The Council, Episode Four: Burning Bridges

One step forward, one step back. Honestly, what’s the story with The Council? I mean, literally. After Episode Three: Ripples went forward with the infamous council we have all been waiting for (that’s me), offering nice powerplays and some intriguing surprises, Episode Four: Burning Bridges feels like a cheap thrill novel where you can’t stop reading because there is some outlandish revelation waiting at every turn, leaving you to ask yourself: WTF?

That said, there will be SPOILERS. Also, ramblings. Also, this is not a full playthrough, I did not want to spoil everything.

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This is another episode with just three chapters. The spearhead, Farewell and The first time.

No structure, more surprises
Remember that I praised Episode Three: Ripples for bringing some structure into the storytelling? Episode Four: Burning Bridges seems to have only one goal: to turn pretty much everything we have learned so far on its head. Is that a good thing? Well, you sure get a lot of thrills out of this episode. Once I had finished it and everything had sunken in, though, I grew angry. Really angry. Because of the same thing that had me annoyed about Episode Two: Hide and Seek: Leaving the obvious questions unaddressed is not to be confused with clever writing.

To be precise, if Lord Mortimer mentions his father every other sentence during a particularly detailed conversation with Louis, WHY is there no option to ask who exactly this ominous patriarch is? Not that the game doesn’t hint at it, the artwork in Lord Mortimer’s reception hall and study speaks for itself, here.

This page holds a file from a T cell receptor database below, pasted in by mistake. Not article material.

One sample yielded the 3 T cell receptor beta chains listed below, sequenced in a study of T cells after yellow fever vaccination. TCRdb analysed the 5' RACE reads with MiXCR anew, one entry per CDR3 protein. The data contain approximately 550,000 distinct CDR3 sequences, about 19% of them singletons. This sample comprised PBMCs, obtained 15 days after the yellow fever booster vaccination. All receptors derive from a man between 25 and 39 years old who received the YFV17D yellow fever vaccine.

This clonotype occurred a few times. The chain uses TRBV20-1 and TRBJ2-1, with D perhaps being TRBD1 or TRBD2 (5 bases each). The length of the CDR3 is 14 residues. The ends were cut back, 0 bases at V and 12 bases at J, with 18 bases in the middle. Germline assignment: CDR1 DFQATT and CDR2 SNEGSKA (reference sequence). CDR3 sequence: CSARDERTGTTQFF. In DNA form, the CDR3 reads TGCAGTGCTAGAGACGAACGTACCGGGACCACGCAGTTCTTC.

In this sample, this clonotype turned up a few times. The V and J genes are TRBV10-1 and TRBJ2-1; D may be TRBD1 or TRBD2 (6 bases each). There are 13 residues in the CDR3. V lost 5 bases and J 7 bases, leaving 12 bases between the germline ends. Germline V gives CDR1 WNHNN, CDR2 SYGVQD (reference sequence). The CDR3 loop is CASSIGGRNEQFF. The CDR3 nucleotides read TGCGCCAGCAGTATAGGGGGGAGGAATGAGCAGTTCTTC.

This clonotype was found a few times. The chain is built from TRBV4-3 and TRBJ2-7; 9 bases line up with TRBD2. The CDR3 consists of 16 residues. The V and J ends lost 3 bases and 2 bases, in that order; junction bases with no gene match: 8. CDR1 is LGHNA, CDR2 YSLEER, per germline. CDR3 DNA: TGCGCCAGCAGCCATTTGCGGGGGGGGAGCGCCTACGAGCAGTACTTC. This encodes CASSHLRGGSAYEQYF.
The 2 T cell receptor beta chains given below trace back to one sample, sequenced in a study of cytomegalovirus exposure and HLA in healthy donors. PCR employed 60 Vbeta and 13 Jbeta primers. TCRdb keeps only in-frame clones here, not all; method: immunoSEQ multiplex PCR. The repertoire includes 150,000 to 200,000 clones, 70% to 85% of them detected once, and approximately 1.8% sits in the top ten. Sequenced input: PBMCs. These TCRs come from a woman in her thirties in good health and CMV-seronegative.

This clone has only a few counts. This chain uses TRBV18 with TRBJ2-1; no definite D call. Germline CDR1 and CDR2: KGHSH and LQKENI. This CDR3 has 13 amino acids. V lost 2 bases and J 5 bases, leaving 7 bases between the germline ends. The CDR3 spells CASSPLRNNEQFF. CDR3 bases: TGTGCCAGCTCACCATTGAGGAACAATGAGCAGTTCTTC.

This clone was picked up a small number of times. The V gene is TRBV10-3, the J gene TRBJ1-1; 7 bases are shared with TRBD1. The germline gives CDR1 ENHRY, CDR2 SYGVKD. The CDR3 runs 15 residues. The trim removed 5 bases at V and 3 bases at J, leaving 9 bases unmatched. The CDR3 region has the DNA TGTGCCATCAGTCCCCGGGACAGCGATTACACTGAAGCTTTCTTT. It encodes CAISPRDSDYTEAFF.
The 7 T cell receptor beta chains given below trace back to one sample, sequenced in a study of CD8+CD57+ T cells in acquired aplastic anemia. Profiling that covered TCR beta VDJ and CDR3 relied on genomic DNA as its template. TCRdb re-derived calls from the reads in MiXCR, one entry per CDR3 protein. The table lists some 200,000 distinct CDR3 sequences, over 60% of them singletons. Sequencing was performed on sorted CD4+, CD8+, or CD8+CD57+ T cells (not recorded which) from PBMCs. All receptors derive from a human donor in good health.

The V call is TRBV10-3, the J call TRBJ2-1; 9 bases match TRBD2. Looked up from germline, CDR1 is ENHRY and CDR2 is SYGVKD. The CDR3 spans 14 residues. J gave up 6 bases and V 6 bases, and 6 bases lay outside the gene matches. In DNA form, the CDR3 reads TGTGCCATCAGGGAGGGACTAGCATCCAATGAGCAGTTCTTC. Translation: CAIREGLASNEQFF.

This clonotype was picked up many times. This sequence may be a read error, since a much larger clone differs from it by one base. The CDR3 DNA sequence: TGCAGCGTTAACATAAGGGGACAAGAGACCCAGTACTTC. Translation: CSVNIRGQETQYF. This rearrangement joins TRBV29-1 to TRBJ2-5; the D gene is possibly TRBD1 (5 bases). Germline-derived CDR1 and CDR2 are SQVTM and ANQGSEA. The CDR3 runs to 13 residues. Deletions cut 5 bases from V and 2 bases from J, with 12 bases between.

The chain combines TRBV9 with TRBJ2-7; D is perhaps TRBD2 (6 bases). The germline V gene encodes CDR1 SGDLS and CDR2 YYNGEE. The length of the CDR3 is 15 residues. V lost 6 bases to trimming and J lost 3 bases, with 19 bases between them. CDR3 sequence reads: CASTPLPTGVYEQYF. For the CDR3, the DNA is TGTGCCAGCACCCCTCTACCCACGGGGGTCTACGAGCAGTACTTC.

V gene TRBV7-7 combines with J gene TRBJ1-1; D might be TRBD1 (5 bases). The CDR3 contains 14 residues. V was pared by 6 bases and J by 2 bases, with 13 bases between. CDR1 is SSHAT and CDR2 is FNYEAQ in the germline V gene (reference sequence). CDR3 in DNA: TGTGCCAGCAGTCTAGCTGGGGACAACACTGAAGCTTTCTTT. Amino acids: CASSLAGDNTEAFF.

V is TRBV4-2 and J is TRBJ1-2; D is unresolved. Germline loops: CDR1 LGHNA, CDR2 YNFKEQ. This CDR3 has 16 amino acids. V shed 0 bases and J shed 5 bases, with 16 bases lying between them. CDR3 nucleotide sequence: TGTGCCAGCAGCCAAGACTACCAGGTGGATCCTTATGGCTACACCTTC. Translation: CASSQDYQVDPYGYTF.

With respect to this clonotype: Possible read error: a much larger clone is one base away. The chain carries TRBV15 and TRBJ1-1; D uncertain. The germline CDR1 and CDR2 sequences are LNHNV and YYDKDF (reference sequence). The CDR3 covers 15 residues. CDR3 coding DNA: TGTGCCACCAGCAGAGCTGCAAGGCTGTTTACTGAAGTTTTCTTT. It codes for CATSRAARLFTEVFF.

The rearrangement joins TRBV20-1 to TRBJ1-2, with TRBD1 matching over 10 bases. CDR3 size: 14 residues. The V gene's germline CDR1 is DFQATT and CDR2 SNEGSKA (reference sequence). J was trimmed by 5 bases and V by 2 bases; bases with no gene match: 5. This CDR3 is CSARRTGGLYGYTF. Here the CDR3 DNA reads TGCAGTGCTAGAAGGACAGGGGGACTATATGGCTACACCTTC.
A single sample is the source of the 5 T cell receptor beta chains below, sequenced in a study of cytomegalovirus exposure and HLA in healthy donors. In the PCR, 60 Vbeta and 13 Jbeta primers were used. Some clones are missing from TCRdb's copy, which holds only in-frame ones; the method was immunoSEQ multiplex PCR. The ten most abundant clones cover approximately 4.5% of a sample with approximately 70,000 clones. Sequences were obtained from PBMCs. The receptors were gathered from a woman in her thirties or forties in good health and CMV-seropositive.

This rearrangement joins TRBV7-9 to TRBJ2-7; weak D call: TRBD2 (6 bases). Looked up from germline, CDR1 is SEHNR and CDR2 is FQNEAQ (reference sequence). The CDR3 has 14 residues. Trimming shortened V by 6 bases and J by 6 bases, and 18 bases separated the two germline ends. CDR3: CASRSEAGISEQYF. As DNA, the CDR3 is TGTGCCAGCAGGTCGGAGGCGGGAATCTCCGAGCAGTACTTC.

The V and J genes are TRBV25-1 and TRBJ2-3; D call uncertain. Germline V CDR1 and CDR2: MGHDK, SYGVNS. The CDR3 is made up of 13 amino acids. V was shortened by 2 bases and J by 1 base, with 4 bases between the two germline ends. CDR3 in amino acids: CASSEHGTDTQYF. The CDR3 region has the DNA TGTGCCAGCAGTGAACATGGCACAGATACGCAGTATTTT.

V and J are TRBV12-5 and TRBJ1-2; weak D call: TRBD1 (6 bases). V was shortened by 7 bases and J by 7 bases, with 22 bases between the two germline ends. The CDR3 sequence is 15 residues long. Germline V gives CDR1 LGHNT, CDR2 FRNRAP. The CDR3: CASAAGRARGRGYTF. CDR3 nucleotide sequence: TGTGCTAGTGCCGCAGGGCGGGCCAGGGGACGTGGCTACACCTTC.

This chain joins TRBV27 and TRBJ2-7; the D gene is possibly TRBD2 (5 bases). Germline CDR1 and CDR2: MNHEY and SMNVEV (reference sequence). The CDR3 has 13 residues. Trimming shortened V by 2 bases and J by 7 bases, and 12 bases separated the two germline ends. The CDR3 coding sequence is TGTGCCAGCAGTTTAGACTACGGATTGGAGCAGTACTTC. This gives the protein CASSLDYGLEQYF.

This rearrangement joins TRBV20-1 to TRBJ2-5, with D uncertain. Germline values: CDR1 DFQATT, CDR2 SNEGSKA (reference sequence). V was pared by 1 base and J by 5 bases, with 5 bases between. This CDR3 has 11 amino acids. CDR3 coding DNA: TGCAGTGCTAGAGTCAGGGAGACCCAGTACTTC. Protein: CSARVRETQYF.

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Being rather literal-minded, the opening scene -albeit part of Louis fever-induced imagination – made no sense to me. Maybe it will, once the last episode comes out.

So, let’s recap: The game started out with an ominous Golden Order seeking some dangerous ancient book, the Necronomicon or or Al Azif (I have never read anything by H.P. Lovecraft, so I have no idea what that means). Said search led first Sarah de Richet and then Louis to Lord Mortimer’s island. There, a council was set to take place, one that would influence world politics immensely. It also became apparent that Lord Mortimer and Sir Holm did not see eye to eye on the matter.

Which is where their guests came into play. Each one of them were influential representatives of powerful rulers and governments. Some were also members of the same order Louis and his mother belong to. There were some subterfuge, some double-dealings and also nervous breakdowns, but everything pointed in one direction.

Then, there were daemons.

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That sarcophagus is empty, of course. There are more in the crypt, and one bearing no name…

There be demons. Lots of them.
In the last chapter of Episode Three, Louis met with his mother, who revealed to him that she believes that Lord Mortimer and Sir Holm are, in fact, ancient demons, capable of controlling the minds of humans.

I can’t say that comes as a surprise, and neither does the revelation that Louis himself is a demon, spawn of Lord Mortimer, no less, which makes Sir Holm his uncle. I actually thought his conversation with his “father” quite fascinating. Then everything went sideways.

But, let’s start at the beginning.

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I knew that! The crucifiction is the key, of course, but I messed up the date and the moon.

Who is Sarah de Richet? In fact, who is everybody, really?
Episode Three: Ripples ended in the underground chapel, where Louis had to solve a riddle in order to open a secret vault. There, his mother hoped to find the spear that pierced Jesus, the only weapon capable of stopping the demons’ nefarious plans. Whatever those are. Remember, though, that she lost her arm when she herself tried to open it…